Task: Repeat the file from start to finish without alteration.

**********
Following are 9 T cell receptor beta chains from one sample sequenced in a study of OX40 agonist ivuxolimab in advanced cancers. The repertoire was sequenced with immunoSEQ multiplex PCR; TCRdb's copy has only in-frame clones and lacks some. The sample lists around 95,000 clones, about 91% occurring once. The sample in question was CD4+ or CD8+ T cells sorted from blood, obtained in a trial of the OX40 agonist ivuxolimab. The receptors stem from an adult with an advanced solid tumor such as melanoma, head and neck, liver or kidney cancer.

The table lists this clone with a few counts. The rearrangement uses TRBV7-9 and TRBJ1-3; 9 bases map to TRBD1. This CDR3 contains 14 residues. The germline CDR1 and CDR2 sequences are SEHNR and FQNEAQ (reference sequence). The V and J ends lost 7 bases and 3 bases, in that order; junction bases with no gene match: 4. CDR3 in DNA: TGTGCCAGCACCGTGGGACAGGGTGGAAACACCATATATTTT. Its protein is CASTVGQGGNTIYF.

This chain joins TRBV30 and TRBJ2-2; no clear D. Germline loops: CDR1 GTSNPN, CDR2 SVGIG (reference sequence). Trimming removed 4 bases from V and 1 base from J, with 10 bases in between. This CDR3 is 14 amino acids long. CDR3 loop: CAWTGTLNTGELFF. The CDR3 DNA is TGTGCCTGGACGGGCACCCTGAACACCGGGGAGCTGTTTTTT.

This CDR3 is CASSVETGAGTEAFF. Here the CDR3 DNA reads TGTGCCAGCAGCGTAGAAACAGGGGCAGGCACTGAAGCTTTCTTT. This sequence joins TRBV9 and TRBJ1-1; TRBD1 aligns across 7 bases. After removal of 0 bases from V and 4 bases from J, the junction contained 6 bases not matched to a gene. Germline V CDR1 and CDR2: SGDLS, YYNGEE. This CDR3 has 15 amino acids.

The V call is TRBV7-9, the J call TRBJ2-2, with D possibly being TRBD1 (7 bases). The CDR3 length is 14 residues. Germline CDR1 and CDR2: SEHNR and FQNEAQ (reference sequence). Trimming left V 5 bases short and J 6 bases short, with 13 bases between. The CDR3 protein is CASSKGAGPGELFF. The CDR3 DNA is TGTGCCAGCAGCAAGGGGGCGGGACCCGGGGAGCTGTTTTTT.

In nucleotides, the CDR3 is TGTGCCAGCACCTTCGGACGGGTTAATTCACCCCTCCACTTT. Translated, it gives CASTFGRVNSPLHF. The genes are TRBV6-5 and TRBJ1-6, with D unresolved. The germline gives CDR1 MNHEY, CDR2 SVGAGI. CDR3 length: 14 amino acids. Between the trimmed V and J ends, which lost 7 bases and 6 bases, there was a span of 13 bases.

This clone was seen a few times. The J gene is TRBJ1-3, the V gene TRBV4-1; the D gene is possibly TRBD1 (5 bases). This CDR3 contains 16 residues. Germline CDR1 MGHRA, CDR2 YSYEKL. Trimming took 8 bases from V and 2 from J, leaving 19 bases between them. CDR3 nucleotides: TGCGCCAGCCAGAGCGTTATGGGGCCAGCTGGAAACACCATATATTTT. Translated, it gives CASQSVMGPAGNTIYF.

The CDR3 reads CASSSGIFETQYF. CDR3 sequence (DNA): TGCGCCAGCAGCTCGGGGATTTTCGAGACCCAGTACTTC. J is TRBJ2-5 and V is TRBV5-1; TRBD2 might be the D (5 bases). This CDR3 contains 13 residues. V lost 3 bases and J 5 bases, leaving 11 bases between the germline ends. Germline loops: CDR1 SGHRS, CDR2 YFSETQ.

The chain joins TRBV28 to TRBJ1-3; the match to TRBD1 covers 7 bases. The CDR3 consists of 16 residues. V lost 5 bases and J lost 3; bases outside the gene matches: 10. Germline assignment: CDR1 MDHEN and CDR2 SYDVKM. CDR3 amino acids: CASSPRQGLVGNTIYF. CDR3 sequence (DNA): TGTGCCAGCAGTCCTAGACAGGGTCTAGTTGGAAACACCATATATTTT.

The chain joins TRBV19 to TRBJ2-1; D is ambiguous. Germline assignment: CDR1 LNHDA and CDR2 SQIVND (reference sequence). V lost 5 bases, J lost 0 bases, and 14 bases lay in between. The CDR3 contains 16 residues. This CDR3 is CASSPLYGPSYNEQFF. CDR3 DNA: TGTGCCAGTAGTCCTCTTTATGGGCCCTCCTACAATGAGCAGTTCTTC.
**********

Following are 9 T cell receptor beta chains from one sample sequenced in a study of OX40 agonist ivuxolimab in advanced cancers. The repertoire was sequenced with immunoSEQ multiplex PCR; TCRdb's copy has only in-frame clones and lacks some. The sample lists around 95,000 clones, about 91% occurring once. The sample in question was CD4+ or CD8+ T cells sorted from blood, obtained in a trial of the OX40 agonist ivuxolimab. The receptors stem from an adult with an advanced solid tumor such as melanoma, head and neck, liver or kidney cancer.

The table lists this clone with a few counts. The rearrangement uses TRBV7-9 and TRBJ1-3; 9 bases map to TRBD1. This CDR3 contains 14 residues. The germline CDR1 and CDR2 sequences are SEHNR and FQNEAQ (reference sequence). The V and J ends lost 7 bases and 3 bases, in that order; junction bases with no gene match: 4. CDR3 in DNA: TGTGCCAGCACCGTGGGACAGGGTGGAAACACCATATATTTT. Its protein is CASTVGQGGNTIYF.

This chain joins TRBV30 and TRBJ2-2; no clear D. Germline loops: CDR1 GTSNPN, CDR2 SVGIG (reference sequence). Trimming removed 4 bases from V and 1 base from J, with 10 bases in between. This CDR3 is 14 amino acids long. CDR3 loop: CAWTGTLNTGELFF. The CDR3 DNA is TGTGCCTGGACGGGCACCCTGAACACCGGGGAGCTGTTTTTT.

This CDR3 is CASSVETGAGTEAFF. Here the CDR3 DNA reads TGTGCCAGCAGCGTAGAAACAGGGGCAGGCACTGAAGCTTTCTTT. This sequence joins TRBV9 and TRBJ1-1; TRBD1 aligns across 7 bases. After removal of 0 bases from V and 4 bases from J, the junction contained 6 bases not matched to a gene. Germline V CDR1 and CDR2: SGDLS, YYNGEE. This CDR3 has 15 amino acids.

The V call is TRBV7-9, the J call TRBJ2-2, with D possibly being TRBD1 (7 bases). The CDR3 length is 14 residues. Germline CDR1 and CDR2: SEHNR and FQNEAQ (reference sequence). Trimming left V 5 bases short and J 6 bases short, with 13 bases between. The CDR3 protein is CASSKGAGPGELFF. The CDR3 DNA is TGTGCCAGCAGCAAGGGGGCGGGACCCGGGGAGCTGTTTTTT.

In nucleotides, the CDR3 is TGTGCCAGCACCTTCGGACGGGTTAATTCACCCCTCCACTTT. Translated, it gives CASTFGRVNSPLHF. The genes are TRBV6-5 and TRBJ1-6, with D unresolved. The germline gives CDR1 MNHEY, CDR2 SVGAGI. CDR3 length: 14 amino acids. Between the trimmed V and J ends, which lost 7 bases and 6 bases, there was a span of 13 bases.

This clone was seen a few times. The J gene is TRBJ1-3, the V gene TRBV4-1; the D gene is possibly TRBD1 (5 bases). This CDR3 contains 16 residues. Germline CDR1 MGHRA, CDR2 YSYEKL. Trimming took 8 bases from V and 2 from J, leaving 19 bases between them. CDR3 nucleotides: TGCGCCAGCCAGAGCGTTATGGGGCCAGCTGGAAACACCATATATTTT. Translated, it gives CASQSVMGPAGNTIYF.

The CDR3 reads CASSSGIFETQYF. CDR3 sequence (DNA): TGCGCCAGCAGCTCGGGGATTTTCGAGACCCAGTACTTC. J is TRBJ2-5 and V is TRBV5-1; TRBD2 might be the D (5 bases). This CDR3 contains 13 residues. V lost 3 bases and J 5 bases, leaving 11 bases between the germline ends. Germline loops: CDR1 SGHRS, CDR2 YFSETQ.

The chain joins TRBV28 to TRBJ1-3; the match to TRBD1 covers 7 bases. The CDR3 consists of 16 residues. V lost 5 bases and J lost 3; bases outside the gene matches: 10. Germline assignment: CDR1 MDHEN and CDR2 SYDVKM. CDR3 amino acids: CASSPRQGLVGNTIYF. CDR3 sequence (DNA): TGTGCCAGCAGTCCTAGACAGGGTCTAGTTGGAAACACCATATATTTT.

The chain joins TRBV19 to TRBJ2-1; D is ambiguous. Germline assignment: CDR1 LNHDA and CDR2 SQIVND (reference sequence). V lost 5 bases, J lost 0 bases, and 14 bases lay in between. The CDR3 contains 16 residues. This CDR3 is CASSPLYGPSYNEQFF. CDR3 DNA: TGTGCCAGTAGTCCTCTTTATGGGCCCTCCTACAATGAGCAGTTCTTC.